How Vacancies in the US Congress are Filled

What Happens When Congress Members Leave Mid-Term?

Members of the US House of Representative voting
US House of Representatives Votes To Elect A New Speaker. Chip Somodevilla / Getty Images

The methods for filling vacancies in the U.S. Congress vary greatly, and for good reason, between the Senate and the House of Representatives. 

When a U.S. representative or senator leave Congress before the end of his or her term, are the people of their congressional district or state left without representation in Washington?

Members of Congress; senators, and representatives, usually leave office before the end of their terms for one of five reasons: death, resignation, retirement, expulsion, and election or appointment to other government posts.

Vacancies in the Senate

While the U.S. Constitution does not mandate a method by which vacancies in the Senate are to be handled, vacancies can be filled almost immediately by the governor of the former senator's state. The laws of some states require the governor to call a special election to replace U.S. senators. In states where replacements are appointed by the governor, the governor almost always appoints a member of his or her own political party. In some cases, the governor will appoint one of the state's current U.S. representatives in the House to fill the vacant Senate seat, thus creating a vacancy in the House. Vacancies in Congress also occur when a member runs for and is elected to some other political office before his or her term is over.

In 36 states, the governors appoint temporary replacements for vacant Senate seats. At the next regularly scheduled election, a special election is held to replace the temporary appointees, who may run for the office themselves.

In the remaining 14 states, a special election is held by a specified date to fill the vacancy. Of those 14 states, 10 allow the governor the option of making an interim appointment to fill the seat until the special election is held. 

Since Senate vacancies can be filled so quickly and each state has two senators, it is highly unlikely that a state would ever be without representation in the Senate.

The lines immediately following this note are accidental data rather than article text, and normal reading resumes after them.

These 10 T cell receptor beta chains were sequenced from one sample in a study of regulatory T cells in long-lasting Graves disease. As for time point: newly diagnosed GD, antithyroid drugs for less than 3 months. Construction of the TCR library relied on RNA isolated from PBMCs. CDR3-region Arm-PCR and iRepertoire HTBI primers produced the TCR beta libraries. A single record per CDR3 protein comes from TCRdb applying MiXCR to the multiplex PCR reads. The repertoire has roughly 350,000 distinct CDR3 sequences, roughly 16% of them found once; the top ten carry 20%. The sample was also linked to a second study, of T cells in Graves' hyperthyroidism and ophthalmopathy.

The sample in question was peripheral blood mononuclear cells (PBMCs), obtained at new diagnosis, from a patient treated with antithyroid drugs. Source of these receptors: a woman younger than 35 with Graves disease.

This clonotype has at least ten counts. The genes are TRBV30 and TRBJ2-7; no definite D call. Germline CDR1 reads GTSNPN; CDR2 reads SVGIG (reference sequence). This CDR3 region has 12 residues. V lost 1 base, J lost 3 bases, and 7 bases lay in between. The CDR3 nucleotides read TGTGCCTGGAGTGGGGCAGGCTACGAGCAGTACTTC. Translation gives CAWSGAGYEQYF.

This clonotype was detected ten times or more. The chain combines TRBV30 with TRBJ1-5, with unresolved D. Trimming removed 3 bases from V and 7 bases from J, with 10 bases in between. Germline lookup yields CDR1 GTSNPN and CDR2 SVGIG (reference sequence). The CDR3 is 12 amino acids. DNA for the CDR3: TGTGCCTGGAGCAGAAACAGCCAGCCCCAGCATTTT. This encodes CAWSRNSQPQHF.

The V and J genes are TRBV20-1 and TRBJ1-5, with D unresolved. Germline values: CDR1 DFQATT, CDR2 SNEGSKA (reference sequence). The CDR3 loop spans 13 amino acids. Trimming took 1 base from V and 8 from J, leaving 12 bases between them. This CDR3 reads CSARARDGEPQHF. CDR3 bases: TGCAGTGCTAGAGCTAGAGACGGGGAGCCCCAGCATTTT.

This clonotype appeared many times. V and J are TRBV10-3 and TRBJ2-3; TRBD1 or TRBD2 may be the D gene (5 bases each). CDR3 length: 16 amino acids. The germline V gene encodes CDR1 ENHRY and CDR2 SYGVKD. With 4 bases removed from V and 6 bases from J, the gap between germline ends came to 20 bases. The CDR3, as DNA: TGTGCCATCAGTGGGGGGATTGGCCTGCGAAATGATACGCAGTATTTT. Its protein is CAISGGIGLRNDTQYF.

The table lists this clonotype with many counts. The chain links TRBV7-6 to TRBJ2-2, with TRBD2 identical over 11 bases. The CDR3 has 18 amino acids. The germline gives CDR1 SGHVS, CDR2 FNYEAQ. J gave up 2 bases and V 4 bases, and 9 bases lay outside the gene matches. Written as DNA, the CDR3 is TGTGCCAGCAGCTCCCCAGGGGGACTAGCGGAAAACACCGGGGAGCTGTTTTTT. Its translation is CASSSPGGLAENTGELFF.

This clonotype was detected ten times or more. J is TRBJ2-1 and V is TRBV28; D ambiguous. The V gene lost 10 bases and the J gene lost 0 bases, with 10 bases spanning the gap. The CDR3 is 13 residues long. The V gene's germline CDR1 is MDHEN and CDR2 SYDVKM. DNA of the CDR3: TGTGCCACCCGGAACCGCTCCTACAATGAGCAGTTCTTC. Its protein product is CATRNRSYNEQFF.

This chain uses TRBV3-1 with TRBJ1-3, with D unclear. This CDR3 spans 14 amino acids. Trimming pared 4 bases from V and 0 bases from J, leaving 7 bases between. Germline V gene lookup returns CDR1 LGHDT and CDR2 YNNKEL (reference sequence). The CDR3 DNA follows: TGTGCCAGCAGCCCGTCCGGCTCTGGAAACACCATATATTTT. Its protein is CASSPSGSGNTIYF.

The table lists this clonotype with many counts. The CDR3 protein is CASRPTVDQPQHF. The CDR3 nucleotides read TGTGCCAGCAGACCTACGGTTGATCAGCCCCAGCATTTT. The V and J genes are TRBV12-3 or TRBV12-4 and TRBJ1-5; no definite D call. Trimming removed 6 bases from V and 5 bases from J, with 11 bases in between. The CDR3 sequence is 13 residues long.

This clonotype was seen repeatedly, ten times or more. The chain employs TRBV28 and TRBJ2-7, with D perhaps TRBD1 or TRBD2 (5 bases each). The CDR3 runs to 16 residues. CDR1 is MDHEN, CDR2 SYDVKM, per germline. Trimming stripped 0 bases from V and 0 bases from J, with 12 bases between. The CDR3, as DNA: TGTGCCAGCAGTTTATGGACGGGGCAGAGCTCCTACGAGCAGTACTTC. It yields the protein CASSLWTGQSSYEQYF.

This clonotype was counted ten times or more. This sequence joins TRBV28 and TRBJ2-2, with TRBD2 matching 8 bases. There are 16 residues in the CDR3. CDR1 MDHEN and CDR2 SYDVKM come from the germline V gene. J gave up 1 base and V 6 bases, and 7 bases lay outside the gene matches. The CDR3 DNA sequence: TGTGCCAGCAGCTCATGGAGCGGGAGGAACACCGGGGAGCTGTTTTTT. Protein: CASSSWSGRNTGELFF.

The 17th Amendment and Senate Vacancies 

Until ratification of the 17th Amendment to the U.S. Constitution in 1913, vacant seats in the Senate in the same way Senators themselves were chosen — by the states, rather than by the people.

As originally ratified, the Constitution specified that Senators were to be appointed by the legislatures of the states rather than elected by the people. Similarly, the original Constitution left the duty of filling vacant Senate seats solely to the state legislatures. The framers felt that granting the states the power to appoint and replace senators would make them more loyal to the federal government and increase the new Constitution’s chances of ratification.

However, when repeated lengthy Senate vacancies began to delay the legislative process, the House and Senate finally agreed to send the 17th Amendment requiring the direct election of senators to the states for ratification. The Amendment also established the current method of filling Senate vacancies through special elections.

Vacancies in the House

Vacancies in the House of Representatives typically take far longer to fill. The Constitution requires that member of the House be replaced only by an election held in the congressional district of the former representative.

"When vacancies happen in the Representation from any State, the Executive Authority thereof shall issue Writs of Election to fill such Vacancies." -- Article I, Section 2, Clause 4 of the U.S. Constitution

According to the U.S. Constitution and state law, the governor of the state calls for a special election to replace the vacant House seat. The full election cycle must be followed including political party nominating processes, primary elections and a general election, all held in the congressional district involved. The entire process often takes as long as from three to six months.

While a House seat is vacant, the office of the former representative remains open, its staff operating under the supervision of the Clerk of the House of Representatives. The people of the affected congressional district do not have voting representation in the House during the vacancy period.

They can, however, continue to contact former representative's interim office for assistance with a limited range of services as listed below by the Clerk of the House.

Legislative Information from Vacant Offices

Until a new representative is elected, the vacant congressional office cannot take or advocate positions of public policy. Constituents may choose to express opinions on legislation or issues to your elected Senators or wait until a new representative is elected. Mail received by the vacant office will be acknowledged. The staff of the vacant office can assist constituents with general information concerning the status of legislation, but cannot provide analysis of issues or render opinions.

Assistance With Federal Government Agencies

The staff of the vacant office will continue to assist constituents who have cases pending with the office. These constituents will receive a letter from the Clerk requesting whether the staff should continue assistance or not. Constituents who do not have pending cases but require assistance in matters relating to federal government agencies are invited to contact the nearest district office for further information and assistance.